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Wisconsin bishops issue statement on terrorists, refugees Print E-mail
State News
Thursday, Nov. 26, 2015 -- 12:00 AM
The Catholic bishops of Wisconsin through the Wisconsin Catholic Conference have issued the following statement on the terrorist attacks and the refugee situation in Syria.

The Catholic bishops of Wisconsin join bishops across the United States in expressing our deepest condolences to the French people for the horrific loss of life at the hands of ISIS terrorists. There is no justification for such barbarism, especially when done in the name of God.

The unspeakable brutality in Paris last week has understandably raised concerns about public safety here in the United States. However, we reaffirm our support for the resettlement of refugees from Syria and all other places where persecution, terrorism, and war have inflicted terrible suffering and forced people to flee for their lives.

Nationally, the Catholic Church resettles about one third of the refugees who enter the U.S. annually, so we have extensive experience in the resettlement process.

Here in Wisconsin, the Wisconsin Department of Children and Families (DCF) authorizes Catholic Charities in Milwaukee to resettle refugees. Catholic Charities staffers speak over 20 different languages and, in concert with hundreds of Catholic parishioners, help refugees adapt to American life by providing initial shelter, food, clothing, employment, and English literacy instruction. According to the DCF, of the 70,000 refugees who presently reside in our state, 95 percent (66,500) are self-sufficient and most are U.S. citizens.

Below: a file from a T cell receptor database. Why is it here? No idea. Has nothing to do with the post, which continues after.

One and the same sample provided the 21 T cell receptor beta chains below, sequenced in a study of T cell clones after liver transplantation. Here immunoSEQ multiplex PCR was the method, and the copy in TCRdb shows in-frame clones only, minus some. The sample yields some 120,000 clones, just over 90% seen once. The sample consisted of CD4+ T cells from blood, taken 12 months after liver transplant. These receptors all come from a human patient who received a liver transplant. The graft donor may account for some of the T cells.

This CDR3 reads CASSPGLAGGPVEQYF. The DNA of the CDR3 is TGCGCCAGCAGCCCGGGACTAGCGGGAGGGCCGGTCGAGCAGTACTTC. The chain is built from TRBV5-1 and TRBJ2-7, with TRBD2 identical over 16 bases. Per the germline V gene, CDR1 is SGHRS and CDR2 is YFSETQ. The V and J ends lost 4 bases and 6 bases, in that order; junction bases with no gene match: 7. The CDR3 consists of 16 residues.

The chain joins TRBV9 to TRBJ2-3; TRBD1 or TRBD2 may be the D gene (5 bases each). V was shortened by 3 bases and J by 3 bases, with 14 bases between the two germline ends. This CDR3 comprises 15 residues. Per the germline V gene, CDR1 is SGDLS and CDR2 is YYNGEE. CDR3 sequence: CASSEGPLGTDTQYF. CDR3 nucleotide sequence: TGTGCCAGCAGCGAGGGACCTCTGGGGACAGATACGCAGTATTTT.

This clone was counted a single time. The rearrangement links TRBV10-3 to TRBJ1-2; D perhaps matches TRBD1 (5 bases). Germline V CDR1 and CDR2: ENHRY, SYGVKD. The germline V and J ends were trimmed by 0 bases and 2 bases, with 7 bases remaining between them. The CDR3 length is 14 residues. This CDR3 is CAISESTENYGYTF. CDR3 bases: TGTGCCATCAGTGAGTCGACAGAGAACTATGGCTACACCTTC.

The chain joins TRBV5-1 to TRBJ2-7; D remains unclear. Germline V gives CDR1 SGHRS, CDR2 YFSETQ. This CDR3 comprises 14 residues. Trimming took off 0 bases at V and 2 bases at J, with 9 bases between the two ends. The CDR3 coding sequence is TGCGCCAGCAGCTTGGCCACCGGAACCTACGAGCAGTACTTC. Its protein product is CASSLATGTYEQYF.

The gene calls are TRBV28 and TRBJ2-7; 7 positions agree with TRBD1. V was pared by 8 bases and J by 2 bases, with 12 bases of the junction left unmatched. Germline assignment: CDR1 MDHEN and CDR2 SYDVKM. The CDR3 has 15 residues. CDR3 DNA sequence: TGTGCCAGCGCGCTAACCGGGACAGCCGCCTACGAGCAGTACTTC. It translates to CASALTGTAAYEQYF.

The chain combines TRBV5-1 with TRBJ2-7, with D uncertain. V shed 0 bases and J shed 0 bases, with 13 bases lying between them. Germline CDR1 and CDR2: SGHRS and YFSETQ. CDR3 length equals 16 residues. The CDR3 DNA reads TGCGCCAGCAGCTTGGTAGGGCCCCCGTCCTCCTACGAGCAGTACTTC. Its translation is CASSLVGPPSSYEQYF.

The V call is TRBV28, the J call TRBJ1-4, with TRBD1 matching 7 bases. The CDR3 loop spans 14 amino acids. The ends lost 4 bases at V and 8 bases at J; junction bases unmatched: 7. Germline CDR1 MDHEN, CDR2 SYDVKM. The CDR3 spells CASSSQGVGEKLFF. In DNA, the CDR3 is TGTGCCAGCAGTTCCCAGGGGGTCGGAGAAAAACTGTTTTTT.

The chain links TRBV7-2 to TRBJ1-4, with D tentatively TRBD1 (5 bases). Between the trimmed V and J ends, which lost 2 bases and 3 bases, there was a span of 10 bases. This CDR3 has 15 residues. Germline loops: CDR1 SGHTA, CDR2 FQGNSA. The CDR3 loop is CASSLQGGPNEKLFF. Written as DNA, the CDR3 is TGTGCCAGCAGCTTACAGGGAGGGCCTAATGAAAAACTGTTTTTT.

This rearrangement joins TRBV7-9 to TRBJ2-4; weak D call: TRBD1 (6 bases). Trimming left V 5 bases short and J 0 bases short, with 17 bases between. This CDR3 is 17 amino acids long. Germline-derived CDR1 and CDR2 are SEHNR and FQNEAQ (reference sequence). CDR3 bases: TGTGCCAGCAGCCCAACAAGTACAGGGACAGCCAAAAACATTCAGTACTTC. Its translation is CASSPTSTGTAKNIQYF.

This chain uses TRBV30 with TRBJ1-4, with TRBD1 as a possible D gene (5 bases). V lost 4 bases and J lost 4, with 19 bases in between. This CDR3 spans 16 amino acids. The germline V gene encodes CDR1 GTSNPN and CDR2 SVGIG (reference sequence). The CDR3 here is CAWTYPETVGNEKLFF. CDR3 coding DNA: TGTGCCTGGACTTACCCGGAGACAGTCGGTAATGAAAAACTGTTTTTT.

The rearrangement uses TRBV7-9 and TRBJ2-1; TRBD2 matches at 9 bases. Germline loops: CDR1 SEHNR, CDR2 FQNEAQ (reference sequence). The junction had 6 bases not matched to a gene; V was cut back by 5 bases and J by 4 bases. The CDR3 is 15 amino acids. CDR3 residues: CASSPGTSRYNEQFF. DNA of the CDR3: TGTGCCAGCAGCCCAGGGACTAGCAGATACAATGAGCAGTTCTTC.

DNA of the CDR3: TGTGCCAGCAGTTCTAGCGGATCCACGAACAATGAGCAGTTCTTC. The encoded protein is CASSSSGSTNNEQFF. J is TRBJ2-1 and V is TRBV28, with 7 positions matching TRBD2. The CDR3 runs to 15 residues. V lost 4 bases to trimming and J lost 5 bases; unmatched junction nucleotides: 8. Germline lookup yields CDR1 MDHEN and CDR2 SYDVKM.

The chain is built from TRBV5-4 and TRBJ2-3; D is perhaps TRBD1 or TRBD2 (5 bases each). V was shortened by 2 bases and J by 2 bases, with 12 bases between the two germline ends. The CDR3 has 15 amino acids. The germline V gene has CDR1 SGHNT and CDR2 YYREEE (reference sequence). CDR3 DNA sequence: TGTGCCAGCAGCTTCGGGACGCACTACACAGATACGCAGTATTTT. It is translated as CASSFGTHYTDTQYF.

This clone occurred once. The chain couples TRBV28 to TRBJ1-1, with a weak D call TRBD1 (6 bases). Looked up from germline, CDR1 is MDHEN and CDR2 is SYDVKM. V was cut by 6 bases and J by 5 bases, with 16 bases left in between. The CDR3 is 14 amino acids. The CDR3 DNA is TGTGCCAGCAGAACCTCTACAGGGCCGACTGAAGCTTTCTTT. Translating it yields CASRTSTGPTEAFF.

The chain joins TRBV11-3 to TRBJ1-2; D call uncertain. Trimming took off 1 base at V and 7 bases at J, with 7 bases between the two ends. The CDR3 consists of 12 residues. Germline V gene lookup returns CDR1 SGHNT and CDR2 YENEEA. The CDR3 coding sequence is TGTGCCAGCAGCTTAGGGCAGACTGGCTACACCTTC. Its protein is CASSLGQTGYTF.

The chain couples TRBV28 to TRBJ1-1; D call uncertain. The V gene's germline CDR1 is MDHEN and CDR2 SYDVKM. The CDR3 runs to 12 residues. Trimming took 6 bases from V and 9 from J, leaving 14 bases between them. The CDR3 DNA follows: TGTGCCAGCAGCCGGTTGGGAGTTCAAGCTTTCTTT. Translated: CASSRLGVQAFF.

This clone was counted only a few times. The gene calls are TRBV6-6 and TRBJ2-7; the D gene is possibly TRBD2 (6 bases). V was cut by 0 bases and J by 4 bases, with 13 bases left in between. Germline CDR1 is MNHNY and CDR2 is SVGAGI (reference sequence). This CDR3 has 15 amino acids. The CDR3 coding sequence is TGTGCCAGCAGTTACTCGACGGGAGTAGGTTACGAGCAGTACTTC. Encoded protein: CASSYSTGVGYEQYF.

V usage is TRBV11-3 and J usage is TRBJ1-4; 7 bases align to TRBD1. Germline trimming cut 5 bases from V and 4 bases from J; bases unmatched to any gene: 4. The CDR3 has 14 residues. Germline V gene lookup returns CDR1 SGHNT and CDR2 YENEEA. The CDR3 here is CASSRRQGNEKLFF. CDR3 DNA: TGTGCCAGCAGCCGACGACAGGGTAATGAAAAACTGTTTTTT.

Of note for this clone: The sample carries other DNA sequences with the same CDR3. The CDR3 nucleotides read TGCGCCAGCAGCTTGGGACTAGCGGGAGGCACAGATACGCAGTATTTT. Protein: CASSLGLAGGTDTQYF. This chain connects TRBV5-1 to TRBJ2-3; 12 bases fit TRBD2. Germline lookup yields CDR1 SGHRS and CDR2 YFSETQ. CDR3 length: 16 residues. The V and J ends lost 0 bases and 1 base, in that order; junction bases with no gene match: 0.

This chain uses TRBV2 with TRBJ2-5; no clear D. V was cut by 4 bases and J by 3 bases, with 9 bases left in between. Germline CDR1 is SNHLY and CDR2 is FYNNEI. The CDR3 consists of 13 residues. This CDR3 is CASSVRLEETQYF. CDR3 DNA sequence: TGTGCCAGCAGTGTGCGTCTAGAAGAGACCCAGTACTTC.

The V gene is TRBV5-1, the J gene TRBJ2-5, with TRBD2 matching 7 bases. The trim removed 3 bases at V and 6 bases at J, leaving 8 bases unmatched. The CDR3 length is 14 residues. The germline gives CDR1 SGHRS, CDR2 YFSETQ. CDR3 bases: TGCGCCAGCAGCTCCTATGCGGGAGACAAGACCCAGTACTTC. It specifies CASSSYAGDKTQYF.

As Catholics, we are called to protect the life and dignity of every human being and to welcome the stranger. As Americans, we witness to the fact that a nation of exiles, of “huddled masses yearning to breathe free,” can continue to offer hope and opportunity to the world. Americans have been immensely blessed. We must be generous in sharing these blessings with others.

Let us then recommit ourselves to our most cherished principles. Otherwise terrorism will have succeeded not only in creating thousands of victims and exiles but also in causing us to abandon our highest ideals.

Most Reverend Jerome E. Listecki, Archbishop of Milwaukee

Most Reverend Robert C. Morlino, Bishop of Madison

Most Reverend David L. Ricken, Bishop of Green Bay

Most Reverend William P. Callahan, Bishop of La Crosse

Very Reverend James P. Powers, Administrator, Diocese of Superior

 

 
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